House and Senate Republicans might not resort to their Donald Trump contingency plan after all.
For months, the party’s down-ballot candidates prepared to distance themselves from their unpopular presidential nominee in the election’s final weeks, convinced that an overt effort was necessary to prevent big losses in Congress. The approach, known as the “check-and-balance” argument, would stipulate that voters needed a Republican-controlled Congress if Hillary Clinton or Trump won the presidency.
But now leading party strategists say Trump’s rising poll numbers and relatively toned-down approach might make the strategy unnecessary — assuming Trump is able to sustain his momentum.
“We’ve tested it, we know it works in some places, but until the first debate is over, it’s premature,” said Scott Reed, a senior political strategist for the U.S. Chamber of Commerce. “Trump has made this a competitive race. He’s lifted all boats. He’s bringing Republicans home.”
Republicans readily concede that Trump could still implode. And if he does, down-ballot GOP candidates will need to emphasize the check they can provide on a Clinton presidency.
Their fears resurfaced late last week, when Trump first refused to say during an interview that President Obama was born in America before conceding a day later that he had — though not before falsely accusing Clinton of starting the conspiracy theory.
But for now, the GOP is in a wait-and-see mode with a strategy many recently assumed would be a fixture of the party’s fall message.
“Certainly, Trump’s much more competitive than most strategists, myself included, expected him to be at this time,” said Glen Bolger, a Republican pollster.
The changing attitude comes amid a time of renewed optimism that the party can retain control of the Senate, a prospect that a month ago appeared seriously imperiled by Trump’s struggling campaign.
But what was a 7- to 8-point deficit in many battleground states has since shrunk considerably or disappeared altogether. And many of the Senate candidates running there have seen a corresponding improvement in their own poll numbers.
A CNN/ORC survey released last week, for instance, found GOP Florida Sen. Marco Rubio leading by 11 points, 54 percent to 43 percent, his highest margin yet in a post-primary public poll of his race against Democratic Rep. Patrick Murphy.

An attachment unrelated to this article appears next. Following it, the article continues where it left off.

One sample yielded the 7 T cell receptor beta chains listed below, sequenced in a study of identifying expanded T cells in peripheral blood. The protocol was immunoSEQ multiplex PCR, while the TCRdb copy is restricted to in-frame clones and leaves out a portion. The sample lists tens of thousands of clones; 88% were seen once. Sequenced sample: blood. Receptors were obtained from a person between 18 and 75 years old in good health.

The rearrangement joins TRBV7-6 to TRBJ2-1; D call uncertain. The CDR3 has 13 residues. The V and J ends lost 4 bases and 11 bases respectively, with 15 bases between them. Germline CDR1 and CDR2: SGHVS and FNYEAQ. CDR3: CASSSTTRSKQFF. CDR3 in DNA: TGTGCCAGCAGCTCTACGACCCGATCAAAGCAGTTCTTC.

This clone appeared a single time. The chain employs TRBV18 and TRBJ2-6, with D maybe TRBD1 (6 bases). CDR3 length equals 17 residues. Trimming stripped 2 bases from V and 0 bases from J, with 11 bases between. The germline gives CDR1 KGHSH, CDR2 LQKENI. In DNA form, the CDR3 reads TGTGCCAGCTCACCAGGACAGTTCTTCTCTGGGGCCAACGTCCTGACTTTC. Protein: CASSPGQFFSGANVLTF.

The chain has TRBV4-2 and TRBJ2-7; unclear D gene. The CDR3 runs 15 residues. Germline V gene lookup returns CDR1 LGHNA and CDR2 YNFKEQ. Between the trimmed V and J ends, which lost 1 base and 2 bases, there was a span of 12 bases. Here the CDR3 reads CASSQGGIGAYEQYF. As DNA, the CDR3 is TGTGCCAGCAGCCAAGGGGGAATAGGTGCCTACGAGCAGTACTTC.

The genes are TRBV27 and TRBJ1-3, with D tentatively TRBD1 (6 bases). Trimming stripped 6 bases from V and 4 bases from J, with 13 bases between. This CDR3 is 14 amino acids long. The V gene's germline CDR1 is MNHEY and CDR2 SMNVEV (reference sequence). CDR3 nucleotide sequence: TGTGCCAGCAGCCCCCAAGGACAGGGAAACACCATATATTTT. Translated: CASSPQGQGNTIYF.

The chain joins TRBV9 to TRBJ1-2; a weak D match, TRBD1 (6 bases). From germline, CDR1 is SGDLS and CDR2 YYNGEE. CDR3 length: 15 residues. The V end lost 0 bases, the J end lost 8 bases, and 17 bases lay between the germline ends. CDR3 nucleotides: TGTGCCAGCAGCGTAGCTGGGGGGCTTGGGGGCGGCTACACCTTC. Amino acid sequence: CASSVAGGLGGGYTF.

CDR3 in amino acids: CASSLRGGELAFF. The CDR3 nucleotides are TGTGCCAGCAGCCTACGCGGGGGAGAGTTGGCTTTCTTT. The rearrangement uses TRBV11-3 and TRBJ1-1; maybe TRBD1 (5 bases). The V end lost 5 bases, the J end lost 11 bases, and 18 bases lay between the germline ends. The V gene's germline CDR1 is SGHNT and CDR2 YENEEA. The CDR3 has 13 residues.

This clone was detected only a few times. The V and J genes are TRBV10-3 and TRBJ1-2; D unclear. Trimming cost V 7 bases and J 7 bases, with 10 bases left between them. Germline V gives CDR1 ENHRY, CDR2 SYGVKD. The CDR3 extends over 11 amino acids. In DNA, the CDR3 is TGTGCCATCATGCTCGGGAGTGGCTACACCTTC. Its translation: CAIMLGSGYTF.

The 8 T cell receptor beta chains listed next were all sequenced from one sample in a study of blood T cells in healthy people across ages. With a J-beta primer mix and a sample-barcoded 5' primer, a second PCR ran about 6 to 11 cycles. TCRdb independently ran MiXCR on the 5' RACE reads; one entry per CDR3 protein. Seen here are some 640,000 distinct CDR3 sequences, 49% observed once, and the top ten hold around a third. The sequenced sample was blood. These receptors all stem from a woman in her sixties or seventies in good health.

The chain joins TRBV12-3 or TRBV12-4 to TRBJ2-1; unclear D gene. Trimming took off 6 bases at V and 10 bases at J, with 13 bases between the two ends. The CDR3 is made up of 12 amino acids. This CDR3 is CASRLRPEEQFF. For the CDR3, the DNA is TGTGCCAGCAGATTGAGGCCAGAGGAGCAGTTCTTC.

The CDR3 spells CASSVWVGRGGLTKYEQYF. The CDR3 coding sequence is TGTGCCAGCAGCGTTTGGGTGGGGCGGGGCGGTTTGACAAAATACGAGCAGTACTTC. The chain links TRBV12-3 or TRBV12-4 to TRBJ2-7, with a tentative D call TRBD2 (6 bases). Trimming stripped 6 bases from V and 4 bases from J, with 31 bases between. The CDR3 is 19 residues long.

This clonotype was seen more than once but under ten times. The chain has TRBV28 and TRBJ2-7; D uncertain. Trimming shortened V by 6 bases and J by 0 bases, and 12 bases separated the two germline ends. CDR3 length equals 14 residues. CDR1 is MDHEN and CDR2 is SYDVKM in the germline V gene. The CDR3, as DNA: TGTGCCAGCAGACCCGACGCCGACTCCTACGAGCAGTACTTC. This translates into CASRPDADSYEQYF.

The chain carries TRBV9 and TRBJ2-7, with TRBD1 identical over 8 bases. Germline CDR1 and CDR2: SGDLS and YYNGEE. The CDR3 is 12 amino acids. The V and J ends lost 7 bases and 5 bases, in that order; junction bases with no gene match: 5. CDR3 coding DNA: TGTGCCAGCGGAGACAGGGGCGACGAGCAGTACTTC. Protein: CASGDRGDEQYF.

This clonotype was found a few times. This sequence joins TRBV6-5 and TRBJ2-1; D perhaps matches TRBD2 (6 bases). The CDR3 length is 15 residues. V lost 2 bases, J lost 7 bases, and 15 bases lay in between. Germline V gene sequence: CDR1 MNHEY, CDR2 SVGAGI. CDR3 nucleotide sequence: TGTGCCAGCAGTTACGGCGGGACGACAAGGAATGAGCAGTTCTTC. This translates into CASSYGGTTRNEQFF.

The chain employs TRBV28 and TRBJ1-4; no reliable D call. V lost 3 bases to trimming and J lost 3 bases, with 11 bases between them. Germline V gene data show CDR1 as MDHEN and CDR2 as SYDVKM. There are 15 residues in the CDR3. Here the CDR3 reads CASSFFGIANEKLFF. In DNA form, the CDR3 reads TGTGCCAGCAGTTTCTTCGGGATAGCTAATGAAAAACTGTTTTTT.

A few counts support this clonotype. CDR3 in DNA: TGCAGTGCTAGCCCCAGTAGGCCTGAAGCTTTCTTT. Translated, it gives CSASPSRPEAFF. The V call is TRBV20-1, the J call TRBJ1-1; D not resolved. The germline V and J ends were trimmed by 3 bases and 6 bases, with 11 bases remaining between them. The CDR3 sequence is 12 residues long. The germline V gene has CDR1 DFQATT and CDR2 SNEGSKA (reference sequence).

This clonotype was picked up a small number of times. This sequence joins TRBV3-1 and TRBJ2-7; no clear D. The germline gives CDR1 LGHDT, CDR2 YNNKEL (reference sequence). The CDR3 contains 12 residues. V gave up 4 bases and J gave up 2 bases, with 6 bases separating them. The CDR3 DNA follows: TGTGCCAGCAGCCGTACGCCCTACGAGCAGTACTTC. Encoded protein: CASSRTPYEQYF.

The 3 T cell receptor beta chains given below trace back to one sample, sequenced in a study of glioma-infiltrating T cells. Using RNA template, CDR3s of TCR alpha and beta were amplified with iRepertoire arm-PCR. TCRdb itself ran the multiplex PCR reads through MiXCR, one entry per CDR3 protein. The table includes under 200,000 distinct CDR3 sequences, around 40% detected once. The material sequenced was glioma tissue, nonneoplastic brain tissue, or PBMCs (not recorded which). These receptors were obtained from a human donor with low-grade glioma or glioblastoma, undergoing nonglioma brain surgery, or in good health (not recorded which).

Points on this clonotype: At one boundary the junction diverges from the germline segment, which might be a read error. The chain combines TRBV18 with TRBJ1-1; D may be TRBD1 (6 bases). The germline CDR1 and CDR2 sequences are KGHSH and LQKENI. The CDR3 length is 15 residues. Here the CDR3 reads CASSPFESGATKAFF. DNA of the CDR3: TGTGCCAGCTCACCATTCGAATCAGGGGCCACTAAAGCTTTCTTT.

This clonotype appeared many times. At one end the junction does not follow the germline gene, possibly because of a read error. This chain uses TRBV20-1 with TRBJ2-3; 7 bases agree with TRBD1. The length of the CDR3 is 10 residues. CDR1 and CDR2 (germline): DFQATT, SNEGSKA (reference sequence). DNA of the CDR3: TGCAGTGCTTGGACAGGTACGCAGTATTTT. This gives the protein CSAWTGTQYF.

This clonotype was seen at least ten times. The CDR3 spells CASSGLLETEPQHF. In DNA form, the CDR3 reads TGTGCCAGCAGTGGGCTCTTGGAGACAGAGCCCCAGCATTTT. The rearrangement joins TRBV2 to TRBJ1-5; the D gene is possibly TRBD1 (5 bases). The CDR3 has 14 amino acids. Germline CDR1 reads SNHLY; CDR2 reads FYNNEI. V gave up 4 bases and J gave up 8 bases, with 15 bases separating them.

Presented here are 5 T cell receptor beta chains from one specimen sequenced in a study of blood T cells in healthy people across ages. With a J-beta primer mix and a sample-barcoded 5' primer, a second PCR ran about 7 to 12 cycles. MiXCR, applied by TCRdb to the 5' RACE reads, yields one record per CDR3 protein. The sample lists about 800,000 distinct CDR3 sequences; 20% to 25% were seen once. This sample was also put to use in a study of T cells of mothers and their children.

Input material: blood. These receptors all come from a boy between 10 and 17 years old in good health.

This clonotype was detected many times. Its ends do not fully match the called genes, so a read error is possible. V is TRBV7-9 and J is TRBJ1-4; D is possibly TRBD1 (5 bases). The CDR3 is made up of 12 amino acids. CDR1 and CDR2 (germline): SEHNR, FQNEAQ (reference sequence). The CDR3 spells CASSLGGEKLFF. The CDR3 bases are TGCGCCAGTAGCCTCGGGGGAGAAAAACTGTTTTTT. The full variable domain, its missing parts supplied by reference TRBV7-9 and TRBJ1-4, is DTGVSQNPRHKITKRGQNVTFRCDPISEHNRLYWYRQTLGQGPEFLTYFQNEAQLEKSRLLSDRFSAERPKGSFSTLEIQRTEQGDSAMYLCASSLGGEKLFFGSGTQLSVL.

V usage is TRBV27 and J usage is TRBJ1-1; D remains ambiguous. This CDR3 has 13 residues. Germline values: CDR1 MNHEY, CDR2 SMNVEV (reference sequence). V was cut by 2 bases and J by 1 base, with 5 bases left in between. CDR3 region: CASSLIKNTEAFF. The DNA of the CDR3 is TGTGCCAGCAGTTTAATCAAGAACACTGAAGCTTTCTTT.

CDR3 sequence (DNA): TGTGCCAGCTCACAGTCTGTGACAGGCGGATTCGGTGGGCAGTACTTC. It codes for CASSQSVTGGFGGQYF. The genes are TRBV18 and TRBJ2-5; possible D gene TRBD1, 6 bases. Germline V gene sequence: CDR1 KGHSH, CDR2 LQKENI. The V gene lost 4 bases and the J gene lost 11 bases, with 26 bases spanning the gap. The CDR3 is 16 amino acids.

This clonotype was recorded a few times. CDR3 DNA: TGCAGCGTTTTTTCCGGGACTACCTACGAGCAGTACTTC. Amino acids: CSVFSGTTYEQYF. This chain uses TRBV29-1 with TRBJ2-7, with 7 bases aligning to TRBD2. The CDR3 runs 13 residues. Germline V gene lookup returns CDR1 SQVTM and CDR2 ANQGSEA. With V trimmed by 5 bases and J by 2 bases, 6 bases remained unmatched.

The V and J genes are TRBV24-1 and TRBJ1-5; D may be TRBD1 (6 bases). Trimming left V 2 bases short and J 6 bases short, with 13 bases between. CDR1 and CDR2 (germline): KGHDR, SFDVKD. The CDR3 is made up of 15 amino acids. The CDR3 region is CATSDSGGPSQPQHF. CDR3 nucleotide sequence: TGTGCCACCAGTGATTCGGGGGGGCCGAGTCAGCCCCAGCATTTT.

“We were in the ICU, flat-lining,” said one Republican operative involved in Senate races. “We’re still in the hospital, but we’re in the normal room now.”
In fits and starts, the check-and-balance message has been put to use already by several Republican candidates in blue districts and states. Days after winning his Arizona primary last month, Sen. John McCain released a web video saying that if Clinton were elected, “Arizona will need a senator who will act as a check, not a rubber stamp for the White House.”
But many Republican strategists say this kind of argument should be used only in an emergency, when Trump is trailing so badly that a candidate has no choice but to issue a plea to voters to not hold their party’s standard-bearer against them.
Alienating Trump’s base
The risk is twofold, they say: First, time spent talking about Trump and the presidential race means less time to talk about things like jobs and national security, two issues voters care more about.
Second, positioning against Trump in any way could alienate his base of core Republican voters.
“Cutting Trump off puts you in a position, especially for Republicans, that you may be alienating part of your base by trying to pick up folks who are probably more moderate,” said Mark Dion, who is running a super PAC supporting Pennsylvania GOP Sen. Patrick J. Toomey. “You don’t want to be in a positon where you have to give up one to pick up another, a less than zero-sum game.”
Dion and other Republicans like him are still waiting to see if Trump continues to perform well in the polls, or if he, as he has so often in the past, begins to say and do things on the campaign trail that put other members of the party ticket in a difficult situation.
Most strategists say the first presidential debate, slated for next Monday, will determine the party’s approach. If Trump stumbles — and many of them pointed out that he never debated one-on-one during the GOP presidential primaries as he will against Clinton — the check-and-balance message might come back into vogue.
“It’s not as likely as it once was, but there’s a lot of football game left,” said Bolger, the GOP pollster. “Just because you don’t use a play in the first half doesn’t mean you don’t pull it out in the second half.”